It’s official, we are on summer break. Although our text books are set aside, learning does not stop. We’re brainstorming some fun summer projects.
We actually finished our school year a couple of weeks ago. That’s about how long it takes for my kids to rest, recharge, and begin complaining they are bored. Boredom is a catalyst for a child’s creativity.
Parents should not have to entertain their kids every waking moment. It’s great to have some planned activities and outings, but there should be plenty of boredom in a child’s day. When kids are allowed to get bored, their imaginations kick in and they get creative.
Summer projects are a fun way for kids to express their creativity. As soon as my children were old enough to take on a project, I encouraged them to pursue something of interest. They begin by making a bucket list of ideas, and choose at least one project to accomplish.
Summer project ideas:
- Make a craft each week – Tie-dye t-shirts, clay art, string art, pressed flower art, and more.
- Learn to Sew
- Raise chickens
- Build a go-cart
- Learn to play a musical instrument
- Make handcrafts to enter into a local county fair
- Join a club
- Bake one new dessert each week
- Get a pet
- Plant a garden or start a container garden
- Write a book or series of short stories
- Write a play – Get siblings and friends to help perform it.
- Make a movie using stop motion animation
- Create a welcoming bird environment in your yard
- Start a business
- Participate in a summer reading challenge
Offer suggestions when kids cannot decide on a summer project, or if their ideas are not achievable. Consider their interests and abilities. If they like to build things, suggest building a birdhouse, dog house, or fort.
Whatever a child creates does not have to be perfect. In fact it’s okay if they jump in without direction and completely fail. Celebrate failures. If kids are afraid to fail, they will stop trying. Encourage them to try again, and point them to resources to help them succeed.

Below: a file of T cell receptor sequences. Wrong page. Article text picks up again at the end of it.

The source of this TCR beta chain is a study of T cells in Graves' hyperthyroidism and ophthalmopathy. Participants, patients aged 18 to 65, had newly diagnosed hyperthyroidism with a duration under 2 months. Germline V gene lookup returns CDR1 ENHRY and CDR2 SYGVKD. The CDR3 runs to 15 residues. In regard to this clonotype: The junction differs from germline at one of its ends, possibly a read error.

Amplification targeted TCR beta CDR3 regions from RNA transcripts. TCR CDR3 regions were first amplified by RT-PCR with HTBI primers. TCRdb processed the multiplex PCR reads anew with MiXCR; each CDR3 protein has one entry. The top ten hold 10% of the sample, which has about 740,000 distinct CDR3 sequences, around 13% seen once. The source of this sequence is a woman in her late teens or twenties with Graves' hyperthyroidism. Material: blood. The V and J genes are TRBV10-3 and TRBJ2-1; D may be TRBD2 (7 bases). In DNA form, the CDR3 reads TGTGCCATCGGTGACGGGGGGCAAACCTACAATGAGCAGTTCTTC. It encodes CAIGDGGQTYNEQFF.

Every hour of summer boredom will not be filled with a single project, but it may encourage them to consider other creative possibilities. When my kids were younger they began making crafts and entering exhibits in our county fair. Joining 4H was their project the first summer they raised market lambs. As they are getting older, they continue to raise lambs and make crafts while working on new tasks.
This year one of my teens is building a duck pond. It will be more involved than digging a hole for the stock tank dad was willing to purchase.
My daughter is adding a lamb to our farm that is a dairy breed. A commitment that will last far longer than a single summer and provide opportunities for additional lessons in ways to use sheep milk.
Learning should not stop during summer break. An age-appropriate venture is a great way for kids to learn while having fun. Encouraging my kids toward a summer project has been an amazing tool to kick-start their creativity. What are your kids planning to do this summer?